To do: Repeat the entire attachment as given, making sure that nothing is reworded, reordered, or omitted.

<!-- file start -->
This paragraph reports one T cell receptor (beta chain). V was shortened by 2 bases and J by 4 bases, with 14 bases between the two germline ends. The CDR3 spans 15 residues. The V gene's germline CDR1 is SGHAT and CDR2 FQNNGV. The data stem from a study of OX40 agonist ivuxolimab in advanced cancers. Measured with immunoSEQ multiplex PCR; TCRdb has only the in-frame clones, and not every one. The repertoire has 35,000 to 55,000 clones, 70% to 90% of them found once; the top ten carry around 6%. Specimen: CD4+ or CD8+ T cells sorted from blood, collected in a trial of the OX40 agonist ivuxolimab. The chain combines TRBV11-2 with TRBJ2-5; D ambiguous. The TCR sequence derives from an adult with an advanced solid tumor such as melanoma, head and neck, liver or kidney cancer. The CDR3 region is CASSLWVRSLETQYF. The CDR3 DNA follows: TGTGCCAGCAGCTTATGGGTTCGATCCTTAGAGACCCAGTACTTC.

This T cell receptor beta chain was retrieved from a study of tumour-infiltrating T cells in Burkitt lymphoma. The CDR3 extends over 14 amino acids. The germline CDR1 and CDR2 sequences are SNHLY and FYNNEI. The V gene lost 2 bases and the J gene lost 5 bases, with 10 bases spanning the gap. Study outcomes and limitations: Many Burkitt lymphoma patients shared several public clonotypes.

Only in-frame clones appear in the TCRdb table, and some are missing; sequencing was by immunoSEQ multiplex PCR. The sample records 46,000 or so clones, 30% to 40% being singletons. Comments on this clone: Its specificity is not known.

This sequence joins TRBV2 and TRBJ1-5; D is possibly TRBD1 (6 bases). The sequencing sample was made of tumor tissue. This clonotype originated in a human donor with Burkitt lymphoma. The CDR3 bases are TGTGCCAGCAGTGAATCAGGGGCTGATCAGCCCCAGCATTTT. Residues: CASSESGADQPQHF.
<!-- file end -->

This paragraph reports one T cell receptor (beta chain). V was shortened by 2 bases and J by 4 bases, with 14 bases between the two germline ends. The CDR3 spans 15 residues. The V gene's germline CDR1 is SGHAT and CDR2 FQNNGV. The data stem from a study of OX40 agonist ivuxolimab in advanced cancers. Measured with immunoSEQ multiplex PCR; TCRdb has only the in-frame clones, and not every one. The repertoire has 35,000 to 55,000 clones, 70% to 90% of them found once; the top ten carry around 6%. Specimen: CD4+ or CD8+ T cells sorted from blood, collected in a trial of the OX40 agonist ivuxolimab. The chain combines TRBV11-2 with TRBJ2-5; D ambiguous. The TCR sequence derives from an adult with an advanced solid tumor such as melanoma, head and neck, liver or kidney cancer. The CDR3 region is CASSLWVRSLETQYF. The CDR3 DNA follows: TGTGCCAGCAGCTTATGGGTTCGATCCTTAGAGACCCAGTACTTC.

This T cell receptor beta chain was retrieved from a study of tumour-infiltrating T cells in Burkitt lymphoma. The CDR3 extends over 14 amino acids. The germline CDR1 and CDR2 sequences are SNHLY and FYNNEI. The V gene lost 2 bases and the J gene lost 5 bases, with 10 bases spanning the gap. Study outcomes and limitations: Many Burkitt lymphoma patients shared several public clonotypes.

Only in-frame clones appear in the TCRdb table, and some are missing; sequencing was by immunoSEQ multiplex PCR. The sample records 46,000 or so clones, 30% to 40% being singletons. Comments on this clone: Its specificity is not known.

This sequence joins TRBV2 and TRBJ1-5; D is possibly TRBD1 (6 bases). The sequencing sample was made of tumor tissue. This clonotype originated in a human donor with Burkitt lymphoma. The CDR3 bases are TGTGCCAGCAGTGAATCAGGGGCTGATCAGCCCCAGCATTTT. Residues: CASSESGADQPQHF.